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News | 16 June 2022

International Day of Family Remittances: supporting more accurate estimates on remittance flows

A new JRC Technical Report published in the occasion of the International Day of Family Remittances explores how data on social connections between migrants and their contacts in their countries of origin could help explain the volume of remittance flows. In doing so, the report highlights an opportunity for the refinement of international statistics on remittances.  

Migrant remittances - the money that migrants send back to their families and friends in their countries of origin - are a major source of finance for countries and households around the world.  

The EU has several initiatives, which aim to facilitate and lower the cost of sending remittances and which support their development impact in the receiving countries.  

Having good data on remittance flows is important to plan, implement and monitor these and other initiatives. It is also vital for following progress towards the Sustainable Development Goals.

However, the currently available international data on remittance flows contains some gaps.  

The new report shows that the incorporation of data on migrants’ social connections into the current calculations of remittance flows can potentially refine the accuracy of remittance flow estimates and forecasts.  

The report also highlights the opportunity provided by innovative data which has not be harnessed for analysing and estimating remittance flows on a global level before.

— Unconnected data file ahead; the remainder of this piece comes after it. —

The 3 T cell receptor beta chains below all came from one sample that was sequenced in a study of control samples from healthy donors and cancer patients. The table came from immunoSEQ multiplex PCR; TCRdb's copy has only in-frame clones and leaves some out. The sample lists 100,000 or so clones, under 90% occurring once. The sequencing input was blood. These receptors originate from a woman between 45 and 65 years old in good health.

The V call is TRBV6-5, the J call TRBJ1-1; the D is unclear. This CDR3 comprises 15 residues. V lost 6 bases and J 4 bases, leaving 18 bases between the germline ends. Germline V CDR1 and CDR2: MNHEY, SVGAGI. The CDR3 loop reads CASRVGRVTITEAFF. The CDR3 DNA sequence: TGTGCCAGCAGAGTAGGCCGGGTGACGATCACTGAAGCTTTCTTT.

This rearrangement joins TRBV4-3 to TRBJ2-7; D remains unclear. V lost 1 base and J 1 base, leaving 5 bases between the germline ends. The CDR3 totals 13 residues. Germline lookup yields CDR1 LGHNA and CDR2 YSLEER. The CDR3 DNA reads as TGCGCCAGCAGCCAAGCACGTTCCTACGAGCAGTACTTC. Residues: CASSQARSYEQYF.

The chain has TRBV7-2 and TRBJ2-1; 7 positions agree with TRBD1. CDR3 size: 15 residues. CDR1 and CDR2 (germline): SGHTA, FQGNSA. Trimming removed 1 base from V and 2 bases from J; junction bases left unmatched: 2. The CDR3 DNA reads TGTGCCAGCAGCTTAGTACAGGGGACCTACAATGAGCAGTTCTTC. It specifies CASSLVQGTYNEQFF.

This is confirmed by an analysis of data from Facebook Connectedness Index, which provides information on connections between people in different countries (via Facebook) on a scale which has not been previously possible with other research approaches.  

Incorporating Facebook data on the connections between people in different countries into a model with data on the migrant population and economic and geographic variables leads to stronger explanations of the scale of bilateral remittance flows.

In light of these findings, the report proposes further reflection and exploration of the ways in which innovative data on connections between migrants and their countries and communities of origin can explain the scale of remittance flows and feed into future estimate calculations. 

The report points to numerous potential avenues to explore, including the use of air passenger data, as well as data from mobile money transfer services and Google trends.